News that U.S. President Donald Trump was thinking about purchasing Greenland was greeted as a belated April Fool’s Day prank or epic trolling of the media. Trump soon confirmed that the reports were accurate, however, adding that it “would be nice” for the United States to acquire the territory. The response of the government of Denmark, the sovereign authority in Greenland, which called the idea “absurd,” outraged the U.S. president, who canceled a visit to Copenhagen next month. This is no way for the world’s leading power to conduct diplomacy.

Diplomats the world over have been aghast since it was reported that Trump was looking at Greenland as “a large real estate deal.” First dismissed as a joke, it was soon revealed that the president was serious. Greenland’s Ministry of Foreign Affairs responded with a deft turn, tweeting that the island “is rich in valuable resources such as minerals, the purest water and ice, fish stocks, seafood, renewable energy and is a new frontier for adventure tourism.” But, it concluded, “We’re open for business, not for sale.”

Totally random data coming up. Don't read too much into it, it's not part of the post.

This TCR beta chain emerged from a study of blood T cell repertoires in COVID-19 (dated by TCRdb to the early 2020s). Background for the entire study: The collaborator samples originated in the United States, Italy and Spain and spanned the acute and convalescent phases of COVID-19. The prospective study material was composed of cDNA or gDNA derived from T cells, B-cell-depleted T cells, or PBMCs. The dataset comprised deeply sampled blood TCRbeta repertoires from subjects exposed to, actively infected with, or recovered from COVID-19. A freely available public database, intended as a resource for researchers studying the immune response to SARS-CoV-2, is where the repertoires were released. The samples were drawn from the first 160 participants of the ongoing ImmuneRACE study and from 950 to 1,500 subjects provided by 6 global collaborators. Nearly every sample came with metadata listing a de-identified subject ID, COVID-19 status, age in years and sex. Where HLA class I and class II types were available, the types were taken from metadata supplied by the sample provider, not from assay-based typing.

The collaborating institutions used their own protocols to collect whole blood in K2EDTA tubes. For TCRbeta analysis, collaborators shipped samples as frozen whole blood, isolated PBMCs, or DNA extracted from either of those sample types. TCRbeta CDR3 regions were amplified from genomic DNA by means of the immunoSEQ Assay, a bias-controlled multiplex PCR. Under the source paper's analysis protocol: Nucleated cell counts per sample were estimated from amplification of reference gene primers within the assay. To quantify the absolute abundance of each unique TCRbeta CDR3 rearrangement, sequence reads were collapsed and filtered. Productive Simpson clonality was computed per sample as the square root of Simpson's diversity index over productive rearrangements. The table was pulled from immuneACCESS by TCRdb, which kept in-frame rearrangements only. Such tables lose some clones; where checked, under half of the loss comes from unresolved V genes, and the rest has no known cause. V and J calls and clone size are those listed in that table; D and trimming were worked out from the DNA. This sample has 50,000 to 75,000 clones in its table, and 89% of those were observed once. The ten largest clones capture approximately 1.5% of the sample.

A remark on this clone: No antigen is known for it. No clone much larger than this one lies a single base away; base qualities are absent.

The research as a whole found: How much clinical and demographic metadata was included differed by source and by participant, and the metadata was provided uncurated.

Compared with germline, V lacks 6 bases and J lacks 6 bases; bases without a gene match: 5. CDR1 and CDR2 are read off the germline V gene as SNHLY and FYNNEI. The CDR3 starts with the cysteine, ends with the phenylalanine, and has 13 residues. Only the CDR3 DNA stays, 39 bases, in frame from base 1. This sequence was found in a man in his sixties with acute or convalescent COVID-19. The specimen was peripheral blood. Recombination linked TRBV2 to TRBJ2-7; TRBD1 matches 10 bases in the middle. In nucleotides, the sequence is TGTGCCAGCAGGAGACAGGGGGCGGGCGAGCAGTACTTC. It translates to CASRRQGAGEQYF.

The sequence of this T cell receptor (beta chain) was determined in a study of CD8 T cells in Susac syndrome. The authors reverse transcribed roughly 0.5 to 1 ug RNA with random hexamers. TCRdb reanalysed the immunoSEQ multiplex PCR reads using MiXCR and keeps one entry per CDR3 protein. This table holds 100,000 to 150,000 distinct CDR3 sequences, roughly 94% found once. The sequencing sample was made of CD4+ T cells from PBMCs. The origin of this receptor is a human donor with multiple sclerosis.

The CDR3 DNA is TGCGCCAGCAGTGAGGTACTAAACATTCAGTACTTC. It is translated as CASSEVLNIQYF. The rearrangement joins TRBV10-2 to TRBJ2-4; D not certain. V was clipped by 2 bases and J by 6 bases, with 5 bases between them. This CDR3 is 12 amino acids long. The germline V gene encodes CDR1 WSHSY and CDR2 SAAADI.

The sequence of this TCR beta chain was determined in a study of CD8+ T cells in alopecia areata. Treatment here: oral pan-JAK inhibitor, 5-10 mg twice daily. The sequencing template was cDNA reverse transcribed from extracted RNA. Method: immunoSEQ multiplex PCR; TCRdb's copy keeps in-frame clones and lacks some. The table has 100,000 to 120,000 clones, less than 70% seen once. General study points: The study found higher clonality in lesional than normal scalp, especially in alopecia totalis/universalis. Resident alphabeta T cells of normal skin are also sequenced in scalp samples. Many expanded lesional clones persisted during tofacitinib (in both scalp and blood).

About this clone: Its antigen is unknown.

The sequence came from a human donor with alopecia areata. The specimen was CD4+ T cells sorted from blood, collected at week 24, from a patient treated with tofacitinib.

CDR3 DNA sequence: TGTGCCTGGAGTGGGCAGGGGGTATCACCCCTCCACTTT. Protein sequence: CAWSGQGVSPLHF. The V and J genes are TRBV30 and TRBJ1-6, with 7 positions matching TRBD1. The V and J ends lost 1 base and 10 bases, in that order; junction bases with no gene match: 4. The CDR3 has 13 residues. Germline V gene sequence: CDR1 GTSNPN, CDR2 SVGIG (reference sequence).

In a time of both misinformation and too much information, quality journalism is more crucial than ever.
By subscribing, you can help us get the story right.